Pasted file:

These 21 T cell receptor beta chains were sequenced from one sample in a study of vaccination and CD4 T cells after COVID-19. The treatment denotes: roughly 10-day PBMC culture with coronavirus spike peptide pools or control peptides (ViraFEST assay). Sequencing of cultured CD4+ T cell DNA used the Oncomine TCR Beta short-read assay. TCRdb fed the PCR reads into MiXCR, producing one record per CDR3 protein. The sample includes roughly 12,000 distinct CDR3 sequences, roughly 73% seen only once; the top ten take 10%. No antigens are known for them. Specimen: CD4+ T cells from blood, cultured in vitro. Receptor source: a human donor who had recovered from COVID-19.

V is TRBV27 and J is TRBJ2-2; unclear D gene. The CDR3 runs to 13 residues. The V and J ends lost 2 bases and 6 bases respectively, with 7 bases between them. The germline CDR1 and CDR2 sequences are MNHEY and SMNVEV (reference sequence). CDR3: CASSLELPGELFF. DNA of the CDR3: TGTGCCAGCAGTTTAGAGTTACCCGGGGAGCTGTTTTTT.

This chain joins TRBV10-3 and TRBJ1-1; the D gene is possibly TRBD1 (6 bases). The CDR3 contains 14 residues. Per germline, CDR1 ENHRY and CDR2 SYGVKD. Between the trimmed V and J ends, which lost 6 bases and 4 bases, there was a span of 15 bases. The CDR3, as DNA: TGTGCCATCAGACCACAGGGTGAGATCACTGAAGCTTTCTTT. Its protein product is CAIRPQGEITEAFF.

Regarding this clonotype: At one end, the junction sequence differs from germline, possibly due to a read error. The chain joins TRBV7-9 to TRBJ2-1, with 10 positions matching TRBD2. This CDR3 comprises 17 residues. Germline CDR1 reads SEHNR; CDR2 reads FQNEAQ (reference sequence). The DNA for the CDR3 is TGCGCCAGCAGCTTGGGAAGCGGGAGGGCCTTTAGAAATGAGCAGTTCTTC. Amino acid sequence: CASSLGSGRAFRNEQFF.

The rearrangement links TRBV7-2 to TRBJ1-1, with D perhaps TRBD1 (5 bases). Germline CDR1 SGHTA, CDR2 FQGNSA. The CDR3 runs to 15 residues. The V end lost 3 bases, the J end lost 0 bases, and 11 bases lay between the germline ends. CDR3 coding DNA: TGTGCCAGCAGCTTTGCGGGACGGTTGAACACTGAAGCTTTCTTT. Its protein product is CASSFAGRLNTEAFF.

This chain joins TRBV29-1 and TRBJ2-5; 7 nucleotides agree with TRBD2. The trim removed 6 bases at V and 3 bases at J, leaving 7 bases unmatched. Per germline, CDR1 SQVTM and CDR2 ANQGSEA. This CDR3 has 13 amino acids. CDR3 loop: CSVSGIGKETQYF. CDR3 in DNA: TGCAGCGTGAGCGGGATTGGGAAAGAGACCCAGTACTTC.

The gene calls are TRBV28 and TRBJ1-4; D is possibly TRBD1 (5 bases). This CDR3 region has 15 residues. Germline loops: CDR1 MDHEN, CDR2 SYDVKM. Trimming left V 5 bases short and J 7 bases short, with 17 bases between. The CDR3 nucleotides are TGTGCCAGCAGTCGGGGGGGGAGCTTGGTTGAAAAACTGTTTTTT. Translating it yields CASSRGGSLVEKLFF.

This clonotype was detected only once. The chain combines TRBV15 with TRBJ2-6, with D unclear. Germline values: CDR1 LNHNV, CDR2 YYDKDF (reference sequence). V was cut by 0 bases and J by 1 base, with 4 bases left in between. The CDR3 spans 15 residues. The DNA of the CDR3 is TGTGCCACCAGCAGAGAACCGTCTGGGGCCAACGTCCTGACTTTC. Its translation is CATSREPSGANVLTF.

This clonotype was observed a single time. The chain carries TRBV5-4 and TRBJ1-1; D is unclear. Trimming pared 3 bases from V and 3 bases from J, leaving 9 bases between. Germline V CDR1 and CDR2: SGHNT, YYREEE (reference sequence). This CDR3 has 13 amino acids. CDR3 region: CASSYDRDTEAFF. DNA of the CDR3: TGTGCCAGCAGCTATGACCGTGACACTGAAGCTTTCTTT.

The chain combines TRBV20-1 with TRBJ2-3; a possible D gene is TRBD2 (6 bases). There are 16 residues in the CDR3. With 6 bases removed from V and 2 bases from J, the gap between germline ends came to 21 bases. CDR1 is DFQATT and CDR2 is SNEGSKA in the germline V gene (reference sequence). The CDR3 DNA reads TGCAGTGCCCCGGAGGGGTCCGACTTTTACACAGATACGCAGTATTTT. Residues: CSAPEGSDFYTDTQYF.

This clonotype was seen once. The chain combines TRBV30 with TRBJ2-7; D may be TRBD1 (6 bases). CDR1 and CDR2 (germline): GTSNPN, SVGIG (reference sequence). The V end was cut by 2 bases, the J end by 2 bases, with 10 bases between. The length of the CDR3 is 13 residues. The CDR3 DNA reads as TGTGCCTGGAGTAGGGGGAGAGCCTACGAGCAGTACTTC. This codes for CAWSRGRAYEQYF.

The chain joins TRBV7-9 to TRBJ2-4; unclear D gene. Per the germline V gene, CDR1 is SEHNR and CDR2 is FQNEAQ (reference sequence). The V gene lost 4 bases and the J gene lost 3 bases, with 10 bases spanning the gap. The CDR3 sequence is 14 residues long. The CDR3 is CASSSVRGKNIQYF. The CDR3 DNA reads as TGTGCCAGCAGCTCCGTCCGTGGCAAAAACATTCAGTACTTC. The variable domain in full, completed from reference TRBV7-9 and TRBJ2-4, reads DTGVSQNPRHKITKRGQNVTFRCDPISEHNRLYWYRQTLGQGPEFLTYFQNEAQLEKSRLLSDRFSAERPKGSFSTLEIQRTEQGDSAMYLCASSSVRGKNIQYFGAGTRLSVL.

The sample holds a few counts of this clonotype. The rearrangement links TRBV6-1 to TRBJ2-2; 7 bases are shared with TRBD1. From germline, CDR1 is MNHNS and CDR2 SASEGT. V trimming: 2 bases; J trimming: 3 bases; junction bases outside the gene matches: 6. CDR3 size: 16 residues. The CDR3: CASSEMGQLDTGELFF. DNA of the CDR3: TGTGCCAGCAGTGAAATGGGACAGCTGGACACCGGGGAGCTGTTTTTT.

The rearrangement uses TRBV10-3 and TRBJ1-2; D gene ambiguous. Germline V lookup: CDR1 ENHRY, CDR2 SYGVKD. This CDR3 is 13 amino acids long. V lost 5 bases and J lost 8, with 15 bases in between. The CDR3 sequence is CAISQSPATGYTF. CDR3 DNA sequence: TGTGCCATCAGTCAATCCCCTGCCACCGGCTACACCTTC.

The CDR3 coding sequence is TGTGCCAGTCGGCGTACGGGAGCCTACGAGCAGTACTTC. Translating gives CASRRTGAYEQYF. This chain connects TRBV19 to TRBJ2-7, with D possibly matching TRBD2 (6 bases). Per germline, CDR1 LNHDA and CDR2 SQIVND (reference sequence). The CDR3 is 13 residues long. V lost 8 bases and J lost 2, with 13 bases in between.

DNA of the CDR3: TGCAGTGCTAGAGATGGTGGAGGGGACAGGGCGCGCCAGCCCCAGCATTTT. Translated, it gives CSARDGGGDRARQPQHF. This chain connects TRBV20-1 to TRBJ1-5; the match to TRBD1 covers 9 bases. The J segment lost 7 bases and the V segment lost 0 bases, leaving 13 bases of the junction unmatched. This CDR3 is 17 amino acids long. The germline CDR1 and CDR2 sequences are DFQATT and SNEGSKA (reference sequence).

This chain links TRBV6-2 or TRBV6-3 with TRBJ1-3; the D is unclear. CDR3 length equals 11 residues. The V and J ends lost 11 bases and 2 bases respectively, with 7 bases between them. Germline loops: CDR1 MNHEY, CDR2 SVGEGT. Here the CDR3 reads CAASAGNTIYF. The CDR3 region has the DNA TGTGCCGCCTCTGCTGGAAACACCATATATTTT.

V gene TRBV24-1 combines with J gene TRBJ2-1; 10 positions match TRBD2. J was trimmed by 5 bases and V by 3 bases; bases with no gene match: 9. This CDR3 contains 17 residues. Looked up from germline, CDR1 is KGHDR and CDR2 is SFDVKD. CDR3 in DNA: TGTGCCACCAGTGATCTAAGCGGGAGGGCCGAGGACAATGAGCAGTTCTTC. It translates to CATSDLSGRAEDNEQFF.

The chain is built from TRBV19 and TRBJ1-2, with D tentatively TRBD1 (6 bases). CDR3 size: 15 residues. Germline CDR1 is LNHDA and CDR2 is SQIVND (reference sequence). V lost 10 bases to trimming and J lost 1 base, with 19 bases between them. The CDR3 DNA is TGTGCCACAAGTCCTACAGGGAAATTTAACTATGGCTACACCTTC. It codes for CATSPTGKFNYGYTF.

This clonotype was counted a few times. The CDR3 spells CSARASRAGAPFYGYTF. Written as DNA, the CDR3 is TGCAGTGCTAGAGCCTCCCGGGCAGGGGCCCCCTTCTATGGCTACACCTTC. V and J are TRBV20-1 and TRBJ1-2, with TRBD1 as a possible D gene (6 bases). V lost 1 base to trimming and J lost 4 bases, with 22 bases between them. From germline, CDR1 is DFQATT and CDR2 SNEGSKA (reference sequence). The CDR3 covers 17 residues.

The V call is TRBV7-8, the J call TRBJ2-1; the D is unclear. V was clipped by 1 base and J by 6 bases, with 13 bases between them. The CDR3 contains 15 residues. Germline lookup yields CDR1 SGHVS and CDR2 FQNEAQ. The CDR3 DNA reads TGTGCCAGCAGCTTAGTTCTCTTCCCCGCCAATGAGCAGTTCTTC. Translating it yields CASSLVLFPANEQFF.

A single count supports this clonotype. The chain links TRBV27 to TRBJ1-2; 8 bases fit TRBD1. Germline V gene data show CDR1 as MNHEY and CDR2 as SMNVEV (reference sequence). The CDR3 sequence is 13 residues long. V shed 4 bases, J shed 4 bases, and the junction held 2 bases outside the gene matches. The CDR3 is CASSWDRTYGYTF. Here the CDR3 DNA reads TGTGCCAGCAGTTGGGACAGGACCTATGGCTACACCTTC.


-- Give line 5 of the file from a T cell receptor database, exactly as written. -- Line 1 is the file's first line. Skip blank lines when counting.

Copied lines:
The rearrangement links TRBV7-2 to TRBJ1-1, with D perhaps TRBD1 (5 bases). Germline CDR1 SGHTA, CDR2 FQGNSA. The CDR3 runs to 15 residues. The V end lost 3 bases, the J end lost 0 bases, and 11 bases lay between the germline ends. CDR3 coding DNA: TGTGCCAGCAGCTTTGCGGGACGGTTGAACACTGAAGCTTTCTTT. Its protein product is CASSFAGRLNTEAFF.